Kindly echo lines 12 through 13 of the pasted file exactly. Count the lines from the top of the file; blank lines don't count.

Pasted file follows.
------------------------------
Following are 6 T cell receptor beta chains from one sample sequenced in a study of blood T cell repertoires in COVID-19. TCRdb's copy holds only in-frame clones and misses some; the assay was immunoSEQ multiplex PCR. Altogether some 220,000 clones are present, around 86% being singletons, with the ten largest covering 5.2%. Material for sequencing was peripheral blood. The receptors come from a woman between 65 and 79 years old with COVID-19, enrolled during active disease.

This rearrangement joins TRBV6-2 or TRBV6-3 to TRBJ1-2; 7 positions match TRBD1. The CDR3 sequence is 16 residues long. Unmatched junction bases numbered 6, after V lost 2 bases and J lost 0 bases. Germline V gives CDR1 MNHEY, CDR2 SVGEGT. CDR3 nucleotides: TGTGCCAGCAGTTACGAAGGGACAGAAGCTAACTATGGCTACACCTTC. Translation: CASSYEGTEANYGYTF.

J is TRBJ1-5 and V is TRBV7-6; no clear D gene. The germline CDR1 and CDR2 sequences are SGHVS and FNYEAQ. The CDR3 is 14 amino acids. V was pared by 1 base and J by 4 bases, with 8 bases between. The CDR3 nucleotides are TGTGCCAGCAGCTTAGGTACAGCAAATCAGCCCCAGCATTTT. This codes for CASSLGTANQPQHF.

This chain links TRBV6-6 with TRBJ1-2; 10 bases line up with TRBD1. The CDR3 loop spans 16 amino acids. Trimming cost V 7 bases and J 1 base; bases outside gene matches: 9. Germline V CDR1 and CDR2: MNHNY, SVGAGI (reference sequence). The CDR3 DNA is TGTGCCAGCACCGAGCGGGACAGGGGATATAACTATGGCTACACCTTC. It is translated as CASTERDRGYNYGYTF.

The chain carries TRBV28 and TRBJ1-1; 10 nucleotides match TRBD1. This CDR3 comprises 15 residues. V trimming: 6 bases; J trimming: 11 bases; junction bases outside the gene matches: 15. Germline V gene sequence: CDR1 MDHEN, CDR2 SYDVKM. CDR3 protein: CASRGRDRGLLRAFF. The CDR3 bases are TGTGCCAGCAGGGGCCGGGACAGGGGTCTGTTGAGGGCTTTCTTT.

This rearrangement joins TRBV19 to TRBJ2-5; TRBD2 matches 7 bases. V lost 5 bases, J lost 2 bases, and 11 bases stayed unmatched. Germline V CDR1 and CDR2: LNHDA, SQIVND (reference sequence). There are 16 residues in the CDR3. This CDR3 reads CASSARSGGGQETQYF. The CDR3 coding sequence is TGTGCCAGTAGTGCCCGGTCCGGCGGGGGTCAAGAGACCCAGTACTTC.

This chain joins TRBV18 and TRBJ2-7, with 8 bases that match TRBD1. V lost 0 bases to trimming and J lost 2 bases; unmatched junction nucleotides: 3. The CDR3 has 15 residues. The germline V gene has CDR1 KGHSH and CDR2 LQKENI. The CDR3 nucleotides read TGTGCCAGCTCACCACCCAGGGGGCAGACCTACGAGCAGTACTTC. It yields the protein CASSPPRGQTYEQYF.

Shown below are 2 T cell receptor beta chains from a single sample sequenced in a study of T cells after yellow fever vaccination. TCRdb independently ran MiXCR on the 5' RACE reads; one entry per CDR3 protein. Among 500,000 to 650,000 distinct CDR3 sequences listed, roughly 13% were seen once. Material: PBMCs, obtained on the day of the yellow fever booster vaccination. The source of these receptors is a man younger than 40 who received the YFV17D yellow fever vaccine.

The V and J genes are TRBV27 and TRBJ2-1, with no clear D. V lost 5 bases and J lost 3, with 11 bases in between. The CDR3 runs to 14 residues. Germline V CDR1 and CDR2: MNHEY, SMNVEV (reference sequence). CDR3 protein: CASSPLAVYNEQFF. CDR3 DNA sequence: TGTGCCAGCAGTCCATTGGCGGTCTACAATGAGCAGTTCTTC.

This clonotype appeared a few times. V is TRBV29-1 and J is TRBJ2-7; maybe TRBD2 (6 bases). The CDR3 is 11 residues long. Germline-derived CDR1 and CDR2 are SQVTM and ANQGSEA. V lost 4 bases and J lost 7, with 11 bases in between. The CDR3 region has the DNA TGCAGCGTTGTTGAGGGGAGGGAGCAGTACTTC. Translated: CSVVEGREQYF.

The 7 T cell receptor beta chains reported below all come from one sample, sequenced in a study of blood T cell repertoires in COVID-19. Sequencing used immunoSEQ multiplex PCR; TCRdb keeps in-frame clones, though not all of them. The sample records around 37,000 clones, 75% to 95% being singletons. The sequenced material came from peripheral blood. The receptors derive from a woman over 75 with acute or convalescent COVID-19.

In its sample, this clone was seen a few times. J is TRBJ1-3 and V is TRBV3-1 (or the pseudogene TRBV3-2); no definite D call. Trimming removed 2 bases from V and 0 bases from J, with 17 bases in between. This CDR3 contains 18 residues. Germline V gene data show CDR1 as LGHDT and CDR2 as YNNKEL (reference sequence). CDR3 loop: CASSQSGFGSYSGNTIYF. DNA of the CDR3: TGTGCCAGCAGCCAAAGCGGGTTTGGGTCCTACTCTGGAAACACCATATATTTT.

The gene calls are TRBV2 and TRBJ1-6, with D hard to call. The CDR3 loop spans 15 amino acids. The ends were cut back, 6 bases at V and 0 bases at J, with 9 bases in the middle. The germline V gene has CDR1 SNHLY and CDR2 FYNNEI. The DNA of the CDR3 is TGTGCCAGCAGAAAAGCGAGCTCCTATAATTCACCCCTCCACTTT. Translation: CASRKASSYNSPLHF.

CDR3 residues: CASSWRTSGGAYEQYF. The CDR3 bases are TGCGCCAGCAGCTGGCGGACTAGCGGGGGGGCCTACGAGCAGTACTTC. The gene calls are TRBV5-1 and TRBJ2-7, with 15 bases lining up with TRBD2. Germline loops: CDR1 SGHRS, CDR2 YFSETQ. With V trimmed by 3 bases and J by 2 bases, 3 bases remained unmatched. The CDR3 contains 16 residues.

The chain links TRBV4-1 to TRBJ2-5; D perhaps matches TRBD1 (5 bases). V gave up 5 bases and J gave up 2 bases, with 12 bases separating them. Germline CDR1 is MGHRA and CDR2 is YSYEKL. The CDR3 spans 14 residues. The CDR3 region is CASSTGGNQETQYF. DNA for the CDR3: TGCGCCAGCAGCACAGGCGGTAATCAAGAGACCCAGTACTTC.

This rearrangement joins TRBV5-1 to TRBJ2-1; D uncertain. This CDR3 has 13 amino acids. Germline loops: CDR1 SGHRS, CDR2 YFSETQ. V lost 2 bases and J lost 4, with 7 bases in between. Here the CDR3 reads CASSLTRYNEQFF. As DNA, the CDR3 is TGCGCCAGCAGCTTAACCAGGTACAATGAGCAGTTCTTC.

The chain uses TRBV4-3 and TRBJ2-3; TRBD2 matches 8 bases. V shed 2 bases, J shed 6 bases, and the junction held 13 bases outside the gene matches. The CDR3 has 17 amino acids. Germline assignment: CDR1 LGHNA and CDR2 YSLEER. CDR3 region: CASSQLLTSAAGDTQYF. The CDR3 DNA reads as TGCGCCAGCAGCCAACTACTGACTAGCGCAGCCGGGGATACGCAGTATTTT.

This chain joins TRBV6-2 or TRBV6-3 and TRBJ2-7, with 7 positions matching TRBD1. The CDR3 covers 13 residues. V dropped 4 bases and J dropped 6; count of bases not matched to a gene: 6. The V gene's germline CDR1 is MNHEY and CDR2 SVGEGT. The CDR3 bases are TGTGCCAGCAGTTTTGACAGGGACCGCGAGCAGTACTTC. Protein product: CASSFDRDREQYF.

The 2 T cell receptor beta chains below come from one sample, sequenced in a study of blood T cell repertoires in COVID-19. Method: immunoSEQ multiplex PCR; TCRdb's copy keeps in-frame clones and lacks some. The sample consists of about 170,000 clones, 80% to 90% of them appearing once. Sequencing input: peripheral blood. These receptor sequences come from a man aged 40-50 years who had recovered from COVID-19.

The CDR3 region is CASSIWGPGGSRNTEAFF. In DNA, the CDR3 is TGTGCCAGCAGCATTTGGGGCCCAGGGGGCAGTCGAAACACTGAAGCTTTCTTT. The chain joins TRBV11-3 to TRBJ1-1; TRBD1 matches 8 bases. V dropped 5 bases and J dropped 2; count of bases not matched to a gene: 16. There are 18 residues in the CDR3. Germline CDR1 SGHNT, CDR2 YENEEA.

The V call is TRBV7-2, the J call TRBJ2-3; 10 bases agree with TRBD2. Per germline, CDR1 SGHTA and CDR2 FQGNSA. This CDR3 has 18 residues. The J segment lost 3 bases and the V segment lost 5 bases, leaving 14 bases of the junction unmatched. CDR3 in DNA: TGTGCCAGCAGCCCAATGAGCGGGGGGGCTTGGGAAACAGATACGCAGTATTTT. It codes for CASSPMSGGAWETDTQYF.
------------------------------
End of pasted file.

In its sample, this clone was seen a few times. J is TRBJ1-3 and V is TRBV3-1 (or the pseudogene TRBV3-2); no definite D call. Trimming removed 2 bases from V and 0 bases from J, with 17 bases in between. This CDR3 contains 18 residues. Germline V gene data show CDR1 as LGHDT and CDR2 as YNNKEL (reference sequence). CDR3 loop: CASSQSGFGSYSGNTIYF. DNA of the CDR3: TGTGCCAGCAGCCAAAGCGGGTTTGGGTCCTACTCTGGAAACACCATATATTTT.

The gene calls are TRBV2 and TRBJ1-6, with D hard to call. The CDR3 loop spans 15 amino acids. The ends were cut back, 6 bases at V and 0 bases at J, with 9 bases in the middle. The germline V gene has CDR1 SNHLY and CDR2 FYNNEI. The DNA of the CDR3 is TGTGCCAGCAGAAAAGCGAGCTCCTATAATTCACCCCTCCACTTT. Translation: CASRKASSYNSPLHF.